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While the main focus of the Strathspey Railway is running steam trains for the paying public, a small but dedicated group of volunteers has been restoring other items of heritage interest in spare moments between working on the loco fleet and improving locoshed infrastructure and facilities.

The current project is a Ruston Hornsby 48DS diesel shunter of 1948 which worked at Longmorn distillery until 1980 (even though Dr Beeching had closed the adjacent main line in 1967). Because it was presented to the Strathspey Railway repainted with advertisements for Queen Anne blended scotch whisky, it is known to most people as “Queen Anne”.

To find out more about our aims, follow this link or click the [About] button above.

This Blog was started over 5 years after the project began, so most of the initial blog entries are retrospective.

Friday, 8 July 2016

Latest! Cab sheets arrive.

While the other posts on this blog have been recapping what has been done in the past, this post relates to progress right now (July 2016).

It would be feasible to make new sheeting for the cab in-house by plasma-cutting, hand-finishing with an angle grinder, marking out and drilling holes.  However this would require a lot of time and effort, and it would be difficult to get really straight vertical edges where the sides are joined on with angle iron.  It takes much less physical effort to measure up the old cab sheets and produce drawings in AutoCad.  CAM (Computer Aided Manufacturing) can then produce new cab sheets with a high degree of accuracy an no hard work!
A CAD drawing of the cab sheets was produced after careful measurement of the old metalwork.

Upper & Lower Cab Front CAD Drawing
There are three main ways of producing metal sheets using CAM; plasma, laser and water jet.  Plasma cutting is the fastest, but is less accurate and requires some finishing.  It is not very good for cutting small holes (eg. 10mm), but you can use it to produce a shallow cross to mark hole centres.  Laser cutting is very accurate and requires little finishing.  It is also good for fine detail and holes.  Water jet cutting is often used for cutting thick materials, but is also good for sheet metal.  It is a bit slower than the other methods but very accurate.  Because there is no heat-affected area around the cut, there is no distortion and no finishing is required.  Water jet cutting uses a very fine jet of water at 60,000 pounds per square inch pressure, either with or without an abrasive (depending on the material).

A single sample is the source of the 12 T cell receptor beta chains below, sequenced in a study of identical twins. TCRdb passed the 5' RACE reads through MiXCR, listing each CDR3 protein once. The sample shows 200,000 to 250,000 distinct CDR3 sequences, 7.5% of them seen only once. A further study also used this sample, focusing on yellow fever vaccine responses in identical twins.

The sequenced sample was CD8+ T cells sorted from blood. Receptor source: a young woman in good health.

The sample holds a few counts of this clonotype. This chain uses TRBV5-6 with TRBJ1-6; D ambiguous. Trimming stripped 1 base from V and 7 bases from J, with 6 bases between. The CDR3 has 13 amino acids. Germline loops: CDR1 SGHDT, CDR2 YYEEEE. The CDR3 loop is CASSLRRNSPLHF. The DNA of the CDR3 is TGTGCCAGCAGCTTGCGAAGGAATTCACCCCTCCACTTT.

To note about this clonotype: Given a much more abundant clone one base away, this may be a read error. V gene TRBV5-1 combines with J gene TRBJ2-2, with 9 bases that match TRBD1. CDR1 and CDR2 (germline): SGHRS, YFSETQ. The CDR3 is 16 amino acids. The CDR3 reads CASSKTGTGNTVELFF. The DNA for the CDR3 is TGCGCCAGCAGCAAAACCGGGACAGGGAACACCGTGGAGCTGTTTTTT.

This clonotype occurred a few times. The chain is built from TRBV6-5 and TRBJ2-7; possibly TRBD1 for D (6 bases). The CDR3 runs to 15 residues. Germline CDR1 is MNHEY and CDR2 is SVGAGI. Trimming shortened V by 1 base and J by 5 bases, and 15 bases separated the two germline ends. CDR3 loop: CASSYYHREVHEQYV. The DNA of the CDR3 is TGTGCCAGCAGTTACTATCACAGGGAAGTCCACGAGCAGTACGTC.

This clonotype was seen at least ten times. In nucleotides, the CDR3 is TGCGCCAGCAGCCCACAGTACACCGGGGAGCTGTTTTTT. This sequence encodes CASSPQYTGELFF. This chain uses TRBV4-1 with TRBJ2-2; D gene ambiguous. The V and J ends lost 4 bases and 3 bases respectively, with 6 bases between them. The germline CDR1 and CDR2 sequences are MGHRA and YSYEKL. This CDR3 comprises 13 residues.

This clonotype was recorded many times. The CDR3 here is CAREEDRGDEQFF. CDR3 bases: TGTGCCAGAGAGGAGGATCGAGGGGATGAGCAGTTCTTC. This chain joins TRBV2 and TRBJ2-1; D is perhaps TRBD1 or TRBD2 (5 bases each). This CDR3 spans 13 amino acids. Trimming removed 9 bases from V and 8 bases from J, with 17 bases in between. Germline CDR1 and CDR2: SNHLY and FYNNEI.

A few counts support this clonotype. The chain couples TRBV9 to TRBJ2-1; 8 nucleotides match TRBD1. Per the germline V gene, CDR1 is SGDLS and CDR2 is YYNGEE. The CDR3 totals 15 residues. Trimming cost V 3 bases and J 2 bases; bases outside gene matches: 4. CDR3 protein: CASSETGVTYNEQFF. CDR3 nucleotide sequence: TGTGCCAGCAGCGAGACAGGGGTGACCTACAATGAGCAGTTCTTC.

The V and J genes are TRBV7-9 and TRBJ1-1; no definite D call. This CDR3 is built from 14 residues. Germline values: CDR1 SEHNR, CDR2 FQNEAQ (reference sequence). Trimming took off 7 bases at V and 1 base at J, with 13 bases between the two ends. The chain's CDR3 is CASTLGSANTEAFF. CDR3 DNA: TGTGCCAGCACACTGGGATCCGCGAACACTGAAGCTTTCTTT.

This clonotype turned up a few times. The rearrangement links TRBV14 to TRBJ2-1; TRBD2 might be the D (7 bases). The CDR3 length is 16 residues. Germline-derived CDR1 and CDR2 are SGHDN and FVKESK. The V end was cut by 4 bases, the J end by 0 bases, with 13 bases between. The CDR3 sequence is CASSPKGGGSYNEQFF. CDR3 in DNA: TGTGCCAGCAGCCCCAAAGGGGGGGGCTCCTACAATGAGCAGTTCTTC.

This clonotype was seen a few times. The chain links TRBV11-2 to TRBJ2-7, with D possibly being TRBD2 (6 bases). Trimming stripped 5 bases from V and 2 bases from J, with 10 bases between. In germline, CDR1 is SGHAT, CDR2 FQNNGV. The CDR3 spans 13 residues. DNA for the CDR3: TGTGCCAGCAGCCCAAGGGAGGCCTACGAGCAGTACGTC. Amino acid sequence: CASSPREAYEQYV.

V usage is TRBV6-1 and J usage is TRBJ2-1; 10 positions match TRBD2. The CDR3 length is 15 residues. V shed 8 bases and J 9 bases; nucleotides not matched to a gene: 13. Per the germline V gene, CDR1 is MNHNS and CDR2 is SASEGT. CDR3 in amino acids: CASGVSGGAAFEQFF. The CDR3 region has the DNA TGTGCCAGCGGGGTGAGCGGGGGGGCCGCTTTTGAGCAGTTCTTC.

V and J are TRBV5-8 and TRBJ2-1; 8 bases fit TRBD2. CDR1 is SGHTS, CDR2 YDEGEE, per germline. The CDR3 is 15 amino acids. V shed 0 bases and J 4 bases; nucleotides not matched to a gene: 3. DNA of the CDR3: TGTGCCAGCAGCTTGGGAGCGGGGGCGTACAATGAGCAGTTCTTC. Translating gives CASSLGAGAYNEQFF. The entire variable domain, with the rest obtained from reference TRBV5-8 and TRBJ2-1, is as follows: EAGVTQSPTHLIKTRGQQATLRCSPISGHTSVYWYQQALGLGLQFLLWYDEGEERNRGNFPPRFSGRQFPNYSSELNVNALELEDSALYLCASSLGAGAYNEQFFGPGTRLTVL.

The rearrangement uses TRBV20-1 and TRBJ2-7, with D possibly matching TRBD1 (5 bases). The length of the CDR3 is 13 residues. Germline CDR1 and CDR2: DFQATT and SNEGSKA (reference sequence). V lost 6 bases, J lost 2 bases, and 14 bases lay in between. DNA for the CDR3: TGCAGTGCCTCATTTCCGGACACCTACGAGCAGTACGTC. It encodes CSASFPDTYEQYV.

Initial thoughts were to use plasma or laser cutting, and there are companies that can do this in Aberdeen and Glasgow.  However a recent volunteer at the locoshed is a machinist at Forsyths in Rothes.  While Forsyths traditional market was making and maintaining whisky stills, they also do specialist work for the oil and gas industry, and have a water jet cutter.  Jim took away a memory stick with the AutoCad drawings, and most unexpectedly a couple of weeks later the new cab sheets arrived at Aviemore sheds!

Upper rear cab

Lower front cab

Lower cab sides

The finish is truly amazing, and the cut edges are perfectly straight with no burrs.  They arrived as bare metal, so were immediately sanded and professionally painted with red oxide primer.  It is important to apply primer carefully (avoiding sags and brush-marks) to make life easier when applying the final coats.  Otherwise it would require a lot of sanding down to obtain a good finish.

Detail showing clean edges and neat holes

This slot (for the spragging lever) shows the precision of the cutting process

Lesson Number One

Assume nothing.  There are 4 "identical" handrails on the sides of the cab, and on the CAD drawing the fixing holes are all the same distance apart, based on the measurements of one old sheet.  However, it appears the handrails were not accurately made and differ in length by a few mm, so the original cab sheets must have been drilled to fit the handrails.  Some dressing of the holes will be required, but it won’t be noticeable when the handrails are fitted.  This is the first job using CAD/CAM, but there can be no excuses – what you get is only as good as the drawing!


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